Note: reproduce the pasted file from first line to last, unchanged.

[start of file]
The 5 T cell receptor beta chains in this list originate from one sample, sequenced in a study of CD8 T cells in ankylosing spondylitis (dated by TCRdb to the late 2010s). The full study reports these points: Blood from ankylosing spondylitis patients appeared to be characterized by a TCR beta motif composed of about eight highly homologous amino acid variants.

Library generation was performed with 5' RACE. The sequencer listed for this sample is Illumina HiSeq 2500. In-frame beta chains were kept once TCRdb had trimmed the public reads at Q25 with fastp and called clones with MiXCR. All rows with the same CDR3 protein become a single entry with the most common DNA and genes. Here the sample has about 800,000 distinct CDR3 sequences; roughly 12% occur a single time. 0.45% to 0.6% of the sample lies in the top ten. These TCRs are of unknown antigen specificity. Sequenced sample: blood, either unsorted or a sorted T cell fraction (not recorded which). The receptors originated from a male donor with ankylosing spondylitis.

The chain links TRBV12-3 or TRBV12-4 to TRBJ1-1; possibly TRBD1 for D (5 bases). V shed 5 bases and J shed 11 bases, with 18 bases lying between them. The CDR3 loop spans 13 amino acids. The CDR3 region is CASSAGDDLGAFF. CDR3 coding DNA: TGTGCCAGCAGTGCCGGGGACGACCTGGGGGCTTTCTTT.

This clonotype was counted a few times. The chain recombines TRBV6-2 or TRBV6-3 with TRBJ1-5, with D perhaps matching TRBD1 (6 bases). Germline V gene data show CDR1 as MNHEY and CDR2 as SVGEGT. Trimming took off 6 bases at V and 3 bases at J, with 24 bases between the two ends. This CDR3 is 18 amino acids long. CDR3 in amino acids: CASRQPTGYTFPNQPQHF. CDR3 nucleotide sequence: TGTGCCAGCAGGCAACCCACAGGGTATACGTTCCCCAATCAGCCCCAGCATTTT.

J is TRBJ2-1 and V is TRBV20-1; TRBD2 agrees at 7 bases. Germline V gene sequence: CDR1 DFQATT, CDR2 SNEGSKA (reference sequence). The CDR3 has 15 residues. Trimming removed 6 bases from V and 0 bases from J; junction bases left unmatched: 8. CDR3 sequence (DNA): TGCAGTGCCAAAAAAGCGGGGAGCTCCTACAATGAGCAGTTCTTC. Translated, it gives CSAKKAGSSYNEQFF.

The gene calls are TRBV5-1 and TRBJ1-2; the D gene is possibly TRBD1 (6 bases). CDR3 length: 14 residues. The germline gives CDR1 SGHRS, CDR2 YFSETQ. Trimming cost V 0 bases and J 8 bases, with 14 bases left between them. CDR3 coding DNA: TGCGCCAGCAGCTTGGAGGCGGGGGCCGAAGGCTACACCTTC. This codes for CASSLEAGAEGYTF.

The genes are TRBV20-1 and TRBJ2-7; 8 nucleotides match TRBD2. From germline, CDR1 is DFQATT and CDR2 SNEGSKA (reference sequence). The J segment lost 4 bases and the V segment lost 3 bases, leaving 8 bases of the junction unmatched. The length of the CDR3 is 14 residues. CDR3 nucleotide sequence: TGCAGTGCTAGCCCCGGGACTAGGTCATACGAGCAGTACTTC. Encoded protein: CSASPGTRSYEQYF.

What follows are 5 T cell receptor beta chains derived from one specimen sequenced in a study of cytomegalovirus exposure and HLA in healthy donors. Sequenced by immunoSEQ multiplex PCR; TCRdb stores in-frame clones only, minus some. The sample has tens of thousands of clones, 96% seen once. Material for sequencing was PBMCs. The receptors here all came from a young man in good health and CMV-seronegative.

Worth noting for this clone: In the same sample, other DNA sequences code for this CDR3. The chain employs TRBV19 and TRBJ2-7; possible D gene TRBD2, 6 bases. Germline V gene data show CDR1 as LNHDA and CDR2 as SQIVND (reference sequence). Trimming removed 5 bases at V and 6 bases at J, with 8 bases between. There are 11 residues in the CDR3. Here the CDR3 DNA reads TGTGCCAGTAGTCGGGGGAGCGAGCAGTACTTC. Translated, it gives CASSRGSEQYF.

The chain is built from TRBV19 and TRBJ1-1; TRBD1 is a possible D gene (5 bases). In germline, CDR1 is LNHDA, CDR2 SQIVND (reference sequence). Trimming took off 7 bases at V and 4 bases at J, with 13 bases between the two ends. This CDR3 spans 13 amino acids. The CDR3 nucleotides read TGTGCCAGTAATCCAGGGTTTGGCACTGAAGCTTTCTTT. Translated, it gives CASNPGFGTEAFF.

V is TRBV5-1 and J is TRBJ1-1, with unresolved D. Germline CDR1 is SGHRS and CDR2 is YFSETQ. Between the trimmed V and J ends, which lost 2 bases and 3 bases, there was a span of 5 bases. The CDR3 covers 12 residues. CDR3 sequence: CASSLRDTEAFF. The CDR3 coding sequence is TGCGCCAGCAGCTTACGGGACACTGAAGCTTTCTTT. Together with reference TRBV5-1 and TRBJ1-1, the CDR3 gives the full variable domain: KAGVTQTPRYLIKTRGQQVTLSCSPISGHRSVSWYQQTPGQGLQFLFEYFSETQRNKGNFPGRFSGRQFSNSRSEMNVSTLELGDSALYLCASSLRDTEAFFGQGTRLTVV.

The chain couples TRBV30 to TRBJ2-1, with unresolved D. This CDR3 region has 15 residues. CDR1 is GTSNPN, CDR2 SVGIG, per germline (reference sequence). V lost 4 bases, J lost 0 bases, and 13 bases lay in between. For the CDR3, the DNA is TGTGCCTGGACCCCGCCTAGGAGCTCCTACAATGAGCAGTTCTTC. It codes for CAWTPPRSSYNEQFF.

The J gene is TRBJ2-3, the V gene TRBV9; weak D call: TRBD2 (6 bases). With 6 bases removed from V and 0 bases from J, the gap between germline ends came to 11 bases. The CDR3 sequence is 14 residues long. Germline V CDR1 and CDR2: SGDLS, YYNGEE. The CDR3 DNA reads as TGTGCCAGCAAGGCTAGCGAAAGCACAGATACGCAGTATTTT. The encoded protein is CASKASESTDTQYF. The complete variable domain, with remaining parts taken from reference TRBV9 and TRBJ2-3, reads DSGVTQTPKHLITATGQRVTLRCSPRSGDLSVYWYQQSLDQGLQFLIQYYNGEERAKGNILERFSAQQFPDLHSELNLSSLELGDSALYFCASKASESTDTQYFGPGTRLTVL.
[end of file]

The 5 T cell receptor beta chains in this list originate from one sample, sequenced in a study of CD8 T cells in ankylosing spondylitis (dated by TCRdb to the late 2010s). The full study reports these points: Blood from ankylosing spondylitis patients appeared to be characterized by a TCR beta motif composed of about eight highly homologous amino acid variants.

Library generation was performed with 5' RACE. The sequencer listed for this sample is Illumina HiSeq 2500. In-frame beta chains were kept once TCRdb had trimmed the public reads at Q25 with fastp and called clones with MiXCR. All rows with the same CDR3 protein become a single entry with the most common DNA and genes. Here the sample has about 800,000 distinct CDR3 sequences; roughly 12% occur a single time. 0.45% to 0.6% of the sample lies in the top ten. These TCRs are of unknown antigen specificity. Sequenced sample: blood, either unsorted or a sorted T cell fraction (not recorded which). The receptors originated from a male donor with ankylosing spondylitis.

The chain links TRBV12-3 or TRBV12-4 to TRBJ1-1; possibly TRBD1 for D (5 bases). V shed 5 bases and J shed 11 bases, with 18 bases lying between them. The CDR3 loop spans 13 amino acids. The CDR3 region is CASSAGDDLGAFF. CDR3 coding DNA: TGTGCCAGCAGTGCCGGGGACGACCTGGGGGCTTTCTTT.

This clonotype was counted a few times. The chain recombines TRBV6-2 or TRBV6-3 with TRBJ1-5, with D perhaps matching TRBD1 (6 bases). Germline V gene data show CDR1 as MNHEY and CDR2 as SVGEGT. Trimming took off 6 bases at V and 3 bases at J, with 24 bases between the two ends. This CDR3 is 18 amino acids long. CDR3 in amino acids: CASRQPTGYTFPNQPQHF. CDR3 nucleotide sequence: TGTGCCAGCAGGCAACCCACAGGGTATACGTTCCCCAATCAGCCCCAGCATTTT.

J is TRBJ2-1 and V is TRBV20-1; TRBD2 agrees at 7 bases. Germline V gene sequence: CDR1 DFQATT, CDR2 SNEGSKA (reference sequence). The CDR3 has 15 residues. Trimming removed 6 bases from V and 0 bases from J; junction bases left unmatched: 8. CDR3 sequence (DNA): TGCAGTGCCAAAAAAGCGGGGAGCTCCTACAATGAGCAGTTCTTC. Translated, it gives CSAKKAGSSYNEQFF.

The gene calls are TRBV5-1 and TRBJ1-2; the D gene is possibly TRBD1 (6 bases). CDR3 length: 14 residues. The germline gives CDR1 SGHRS, CDR2 YFSETQ. Trimming cost V 0 bases and J 8 bases, with 14 bases left between them. CDR3 coding DNA: TGCGCCAGCAGCTTGGAGGCGGGGGCCGAAGGCTACACCTTC. This codes for CASSLEAGAEGYTF.

The genes are TRBV20-1 and TRBJ2-7; 8 nucleotides match TRBD2. From germline, CDR1 is DFQATT and CDR2 SNEGSKA (reference sequence). The J segment lost 4 bases and the V segment lost 3 bases, leaving 8 bases of the junction unmatched. The length of the CDR3 is 14 residues. CDR3 nucleotide sequence: TGCAGTGCTAGCCCCGGGACTAGGTCATACGAGCAGTACTTC. Encoded protein: CSASPGTRSYEQYF.

What follows are 5 T cell receptor beta chains derived from one specimen sequenced in a study of cytomegalovirus exposure and HLA in healthy donors. Sequenced by immunoSEQ multiplex PCR; TCRdb stores in-frame clones only, minus some. The sample has tens of thousands of clones, 96% seen once. Material for sequencing was PBMCs. The receptors here all came from a young man in good health and CMV-seronegative.

Worth noting for this clone: In the same sample, other DNA sequences code for this CDR3. The chain employs TRBV19 and TRBJ2-7; possible D gene TRBD2, 6 bases. Germline V gene data show CDR1 as LNHDA and CDR2 as SQIVND (reference sequence). Trimming removed 5 bases at V and 6 bases at J, with 8 bases between. There are 11 residues in the CDR3. Here the CDR3 DNA reads TGTGCCAGTAGTCGGGGGAGCGAGCAGTACTTC. Translated, it gives CASSRGSEQYF.

The chain is built from TRBV19 and TRBJ1-1; TRBD1 is a possible D gene (5 bases). In germline, CDR1 is LNHDA, CDR2 SQIVND (reference sequence). Trimming took off 7 bases at V and 4 bases at J, with 13 bases between the two ends. This CDR3 spans 13 amino acids. The CDR3 nucleotides read TGTGCCAGTAATCCAGGGTTTGGCACTGAAGCTTTCTTT. Translated, it gives CASNPGFGTEAFF.

V is TRBV5-1 and J is TRBJ1-1, with unresolved D. Germline CDR1 is SGHRS and CDR2 is YFSETQ. Between the trimmed V and J ends, which lost 2 bases and 3 bases, there was a span of 5 bases. The CDR3 covers 12 residues. CDR3 sequence: CASSLRDTEAFF. The CDR3 coding sequence is TGCGCCAGCAGCTTACGGGACACTGAAGCTTTCTTT. Together with reference TRBV5-1 and TRBJ1-1, the CDR3 gives the full variable domain: KAGVTQTPRYLIKTRGQQVTLSCSPISGHRSVSWYQQTPGQGLQFLFEYFSETQRNKGNFPGRFSGRQFSNSRSEMNVSTLELGDSALYLCASSLRDTEAFFGQGTRLTVV.

The chain couples TRBV30 to TRBJ2-1, with unresolved D. This CDR3 region has 15 residues. CDR1 is GTSNPN, CDR2 SVGIG, per germline (reference sequence). V lost 4 bases, J lost 0 bases, and 13 bases lay in between. For the CDR3, the DNA is TGTGCCTGGACCCCGCCTAGGAGCTCCTACAATGAGCAGTTCTTC. It codes for CAWTPPRSSYNEQFF.

The J gene is TRBJ2-3, the V gene TRBV9; weak D call: TRBD2 (6 bases). With 6 bases removed from V and 0 bases from J, the gap between germline ends came to 11 bases. The CDR3 sequence is 14 residues long. Germline V CDR1 and CDR2: SGDLS, YYNGEE. The CDR3 DNA reads as TGTGCCAGCAAGGCTAGCGAAAGCACAGATACGCAGTATTTT. The encoded protein is CASKASESTDTQYF. The complete variable domain, with remaining parts taken from reference TRBV9 and TRBJ2-3, reads DSGVTQTPKHLITATGQRVTLRCSPRSGDLSVYWYQQSLDQGLQFLIQYYNGEERAKGNILERFSAQQFPDLHSELNLSSLELGDSALYFCASKASESTDTQYFGPGTRLTVL.